OFTEN the difference between a very good fighter and a future superstar can be found in the manner in which they cut through the competition en route to the top.
In the case of Jesse ‘Bam’ Rodriguez, this absolutely rings true, with the WBC super-flyweight belt-holder fast developing a knack for not only beating very good fighters on his way up but beating them in ways they have never been beaten before.
First, the talented Texan breezed past Carlos Cuadras in February (dropping him in the third round), and then tonight (June 25) in San Antonio he managed to successfully overwhelm and stop Thailand’s Srisaket Sor Rungvisai in eight, thus retaining his belt.
Quite the year, whereas the breakout win against Cuadras heralded Rodriguez’s arrival as the youngest belt-holder in the sport (which perhaps mean more than the title itself), tonight’s win did something even greater for Rodriguez’s career: it justified the hype. Beating Sor Rungvisai the way he did, the 22-year-old proved that he belongs at this level and showed, moreover, the kind of dominance that might suggest others around him will find it difficult to knock him out of his stride anytime soon.
Indeed, such is Rodriguez’s ferocity and hunger to finish fights against world-class opposition, one can’t help but recall the rise of someone like Manny Pacquiao, who exploded with similar ruthlessness almost 20 years ago, and become excited at the prospect of a new superstar in the lower weight classes.
Certainly, the signs are so far promising. Against Sor Rungvisai, a man 13 years his senior, ‘Bam’ displayed a poise and composure belying his age and looked in total control from first bell to the finish. Always on the move, always changing angles, he operated behind a snappy southpaw jab and was quick to make a statue of his slower opponent, nailing him with a big left cross in round one and never seeming likely to lose his grip on the fight at any moment.
By the seventh, in fact, Rodriguez was gunning for the stoppage, first teeing off on Sor Rungvisai early in the round, then dropping him with a beautifully-picked left hook. The shot, thrown as Rodriguez cleverly switched angles on the inside, carried enough force to spin Sor Rungvisai around and have him touch down and, though he complained, the breakthrough had been made.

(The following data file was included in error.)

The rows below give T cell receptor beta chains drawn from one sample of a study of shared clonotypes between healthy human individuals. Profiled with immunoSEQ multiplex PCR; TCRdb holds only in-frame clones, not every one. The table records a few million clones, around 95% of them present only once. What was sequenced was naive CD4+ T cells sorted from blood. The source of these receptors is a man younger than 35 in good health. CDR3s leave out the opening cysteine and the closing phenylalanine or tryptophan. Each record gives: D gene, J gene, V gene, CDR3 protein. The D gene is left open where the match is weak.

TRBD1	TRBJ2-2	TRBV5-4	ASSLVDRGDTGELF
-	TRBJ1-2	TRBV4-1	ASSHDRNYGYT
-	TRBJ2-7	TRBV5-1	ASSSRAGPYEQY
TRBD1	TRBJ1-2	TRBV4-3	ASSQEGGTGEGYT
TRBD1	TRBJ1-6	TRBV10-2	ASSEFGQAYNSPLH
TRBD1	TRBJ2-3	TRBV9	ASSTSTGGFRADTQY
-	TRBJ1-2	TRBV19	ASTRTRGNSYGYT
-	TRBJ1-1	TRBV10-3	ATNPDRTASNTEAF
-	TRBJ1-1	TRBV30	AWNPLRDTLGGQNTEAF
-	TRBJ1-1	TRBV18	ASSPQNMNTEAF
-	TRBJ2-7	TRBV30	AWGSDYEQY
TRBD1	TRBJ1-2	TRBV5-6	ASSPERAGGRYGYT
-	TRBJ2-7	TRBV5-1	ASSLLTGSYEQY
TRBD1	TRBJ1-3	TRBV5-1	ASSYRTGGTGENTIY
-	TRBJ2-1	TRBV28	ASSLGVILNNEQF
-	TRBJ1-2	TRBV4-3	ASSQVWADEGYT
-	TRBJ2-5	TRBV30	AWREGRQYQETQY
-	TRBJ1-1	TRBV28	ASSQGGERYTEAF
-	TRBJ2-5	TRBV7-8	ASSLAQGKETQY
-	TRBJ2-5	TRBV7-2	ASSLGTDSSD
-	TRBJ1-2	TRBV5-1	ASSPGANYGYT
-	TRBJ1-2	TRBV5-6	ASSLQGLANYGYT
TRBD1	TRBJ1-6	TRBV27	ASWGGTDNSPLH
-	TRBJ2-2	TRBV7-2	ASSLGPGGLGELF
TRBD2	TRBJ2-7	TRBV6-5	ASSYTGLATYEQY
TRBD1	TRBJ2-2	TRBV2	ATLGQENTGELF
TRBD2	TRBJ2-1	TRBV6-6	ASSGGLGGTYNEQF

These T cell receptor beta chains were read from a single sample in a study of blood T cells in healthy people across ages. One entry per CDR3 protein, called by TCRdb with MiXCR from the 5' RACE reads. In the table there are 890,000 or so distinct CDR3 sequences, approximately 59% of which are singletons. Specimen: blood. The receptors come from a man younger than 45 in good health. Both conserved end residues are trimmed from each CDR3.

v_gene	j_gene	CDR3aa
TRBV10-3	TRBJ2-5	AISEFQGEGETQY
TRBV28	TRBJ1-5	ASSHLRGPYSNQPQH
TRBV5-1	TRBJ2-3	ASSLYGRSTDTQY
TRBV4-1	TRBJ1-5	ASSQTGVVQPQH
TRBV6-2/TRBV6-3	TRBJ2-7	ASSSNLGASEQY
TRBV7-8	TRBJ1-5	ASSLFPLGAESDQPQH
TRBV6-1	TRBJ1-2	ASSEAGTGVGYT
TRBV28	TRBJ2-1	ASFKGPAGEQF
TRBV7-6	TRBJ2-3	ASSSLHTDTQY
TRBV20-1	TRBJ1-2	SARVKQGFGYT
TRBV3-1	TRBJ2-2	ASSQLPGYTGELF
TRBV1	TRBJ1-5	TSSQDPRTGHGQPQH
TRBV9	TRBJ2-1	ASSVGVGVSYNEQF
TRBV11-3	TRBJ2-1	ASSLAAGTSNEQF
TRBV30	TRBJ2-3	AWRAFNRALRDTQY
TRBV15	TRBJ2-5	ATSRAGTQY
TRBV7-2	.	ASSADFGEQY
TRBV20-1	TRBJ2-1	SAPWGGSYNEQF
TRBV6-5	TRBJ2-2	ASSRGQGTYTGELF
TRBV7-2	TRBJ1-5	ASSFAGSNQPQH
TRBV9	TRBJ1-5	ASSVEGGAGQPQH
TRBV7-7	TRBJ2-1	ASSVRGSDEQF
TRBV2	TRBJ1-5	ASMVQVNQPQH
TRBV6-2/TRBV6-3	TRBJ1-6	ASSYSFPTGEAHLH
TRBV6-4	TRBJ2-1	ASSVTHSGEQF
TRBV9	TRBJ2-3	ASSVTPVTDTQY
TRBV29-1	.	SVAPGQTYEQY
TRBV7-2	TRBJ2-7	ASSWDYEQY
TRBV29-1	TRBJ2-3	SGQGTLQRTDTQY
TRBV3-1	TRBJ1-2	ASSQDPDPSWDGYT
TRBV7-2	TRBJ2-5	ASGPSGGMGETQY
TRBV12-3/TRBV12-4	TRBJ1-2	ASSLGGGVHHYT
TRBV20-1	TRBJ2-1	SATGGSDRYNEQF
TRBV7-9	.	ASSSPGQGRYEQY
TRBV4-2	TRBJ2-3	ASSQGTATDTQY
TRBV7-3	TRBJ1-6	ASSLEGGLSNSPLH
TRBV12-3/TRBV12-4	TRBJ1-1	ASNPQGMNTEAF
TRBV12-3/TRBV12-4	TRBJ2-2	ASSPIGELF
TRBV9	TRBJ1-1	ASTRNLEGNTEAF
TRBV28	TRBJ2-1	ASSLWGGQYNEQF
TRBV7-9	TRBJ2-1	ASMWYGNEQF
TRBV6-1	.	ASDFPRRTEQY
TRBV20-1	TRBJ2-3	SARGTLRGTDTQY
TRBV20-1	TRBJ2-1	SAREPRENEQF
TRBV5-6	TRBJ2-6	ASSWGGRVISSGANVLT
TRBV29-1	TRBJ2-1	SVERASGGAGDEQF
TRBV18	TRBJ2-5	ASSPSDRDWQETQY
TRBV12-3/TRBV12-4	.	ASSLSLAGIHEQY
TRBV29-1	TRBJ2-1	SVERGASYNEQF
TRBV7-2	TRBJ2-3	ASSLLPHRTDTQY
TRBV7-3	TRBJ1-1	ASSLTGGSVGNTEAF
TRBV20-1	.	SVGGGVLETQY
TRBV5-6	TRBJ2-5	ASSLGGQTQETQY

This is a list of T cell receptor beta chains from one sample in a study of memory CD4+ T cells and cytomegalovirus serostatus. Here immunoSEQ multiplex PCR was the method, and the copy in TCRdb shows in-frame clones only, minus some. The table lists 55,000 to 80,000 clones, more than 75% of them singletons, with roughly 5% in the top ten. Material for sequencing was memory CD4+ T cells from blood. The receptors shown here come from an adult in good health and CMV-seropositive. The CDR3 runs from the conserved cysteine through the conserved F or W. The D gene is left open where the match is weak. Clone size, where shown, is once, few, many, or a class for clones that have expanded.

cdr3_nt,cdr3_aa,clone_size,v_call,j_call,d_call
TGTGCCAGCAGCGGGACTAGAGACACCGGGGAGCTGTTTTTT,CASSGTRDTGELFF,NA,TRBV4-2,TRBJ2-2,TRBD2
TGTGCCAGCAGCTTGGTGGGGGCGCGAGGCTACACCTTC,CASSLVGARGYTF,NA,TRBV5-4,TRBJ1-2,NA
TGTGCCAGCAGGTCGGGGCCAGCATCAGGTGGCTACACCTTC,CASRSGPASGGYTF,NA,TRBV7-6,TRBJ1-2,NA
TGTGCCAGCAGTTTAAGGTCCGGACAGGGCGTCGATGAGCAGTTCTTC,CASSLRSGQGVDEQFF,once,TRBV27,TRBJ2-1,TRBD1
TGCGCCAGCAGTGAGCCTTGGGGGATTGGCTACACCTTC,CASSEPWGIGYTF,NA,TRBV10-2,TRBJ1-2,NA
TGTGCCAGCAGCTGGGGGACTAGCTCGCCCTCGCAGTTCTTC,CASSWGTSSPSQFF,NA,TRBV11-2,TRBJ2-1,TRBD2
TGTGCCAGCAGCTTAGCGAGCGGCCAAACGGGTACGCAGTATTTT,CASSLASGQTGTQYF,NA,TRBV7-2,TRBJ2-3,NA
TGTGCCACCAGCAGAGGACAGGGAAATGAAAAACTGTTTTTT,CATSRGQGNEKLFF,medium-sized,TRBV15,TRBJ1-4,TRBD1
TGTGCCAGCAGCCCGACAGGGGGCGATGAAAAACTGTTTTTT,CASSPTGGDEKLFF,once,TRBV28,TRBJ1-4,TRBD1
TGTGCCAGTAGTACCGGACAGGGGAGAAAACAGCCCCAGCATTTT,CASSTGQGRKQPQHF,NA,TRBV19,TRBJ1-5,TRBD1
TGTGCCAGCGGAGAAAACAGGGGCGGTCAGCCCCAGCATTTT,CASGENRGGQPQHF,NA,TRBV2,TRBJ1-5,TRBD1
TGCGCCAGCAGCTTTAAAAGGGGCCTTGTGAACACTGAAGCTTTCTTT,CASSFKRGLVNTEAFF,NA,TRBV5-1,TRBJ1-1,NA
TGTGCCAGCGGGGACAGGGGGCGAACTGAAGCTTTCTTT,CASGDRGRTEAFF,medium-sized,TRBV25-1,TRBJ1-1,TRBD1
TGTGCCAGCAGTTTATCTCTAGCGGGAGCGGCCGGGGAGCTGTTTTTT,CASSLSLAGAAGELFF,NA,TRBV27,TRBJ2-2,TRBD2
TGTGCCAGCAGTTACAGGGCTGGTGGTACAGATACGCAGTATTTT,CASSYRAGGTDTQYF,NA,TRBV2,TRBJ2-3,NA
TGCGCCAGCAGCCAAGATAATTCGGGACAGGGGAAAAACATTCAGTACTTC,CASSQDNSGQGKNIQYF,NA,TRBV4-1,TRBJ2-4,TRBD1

There were two minutes left in the seventh at that stage, enough to close the show, yet Sor Rungvisai, 50-6-1 (43), battled back admirably. It still appeared only a matter of time, though, before the finish Rodriguez craved was at last secured.
This, in the end, came in the next round, when Rodriguez knocked back Sor Rungvisai’s head with a long left hand before shooting an uppercut through his guard and landing a follow-up cross, its impact immediately evident. Riding the momentum of this salvo, Rodriguez continued to stalk and attack Sor Rungvisai, now penetrating his guard with ease, and, sure enough, it wasn’t long before a cluster of hard shots to the head and body had the Thai slumped against the ropes, ready to be saved.
It was then, with one minute and 11 seconds left in the round, that referee Mark Calo-oy moved in to stop the fight, leaving Rodriguez, now 16-0 (11), to collapse to the canvas in a display of unbridled joy.
“My skills proved a point tonight,” said the winner in the immediate aftermath. “My team know what I am capable of and what I bring to the table. That’s why we took the fight.
“I felt I started to break him down after three rounds. The power wasn’t there from him. I knew I couldn’t stand there but we came in and put on a show. I was using my angles more. Robert (Garcia, trainer) kept telling me to do that and I listened.
“The Cuadras fight gave me experience and put me here, fighting at home in San Antonio. I will do whatever Robert says. I am a special fighter not an average fighter and I am here to stay.”
Nobody knows what Jesse Rodriguez will ultimately go on to achieve in the sport, nor, for that matter, what sort of fighter he will eventually become. But what we do know already, with him just 22 years of age and 16-0 (11), is that he is no average fighter and that, yes, it is most likely, barring anything unforeseen, he is very much here to stay.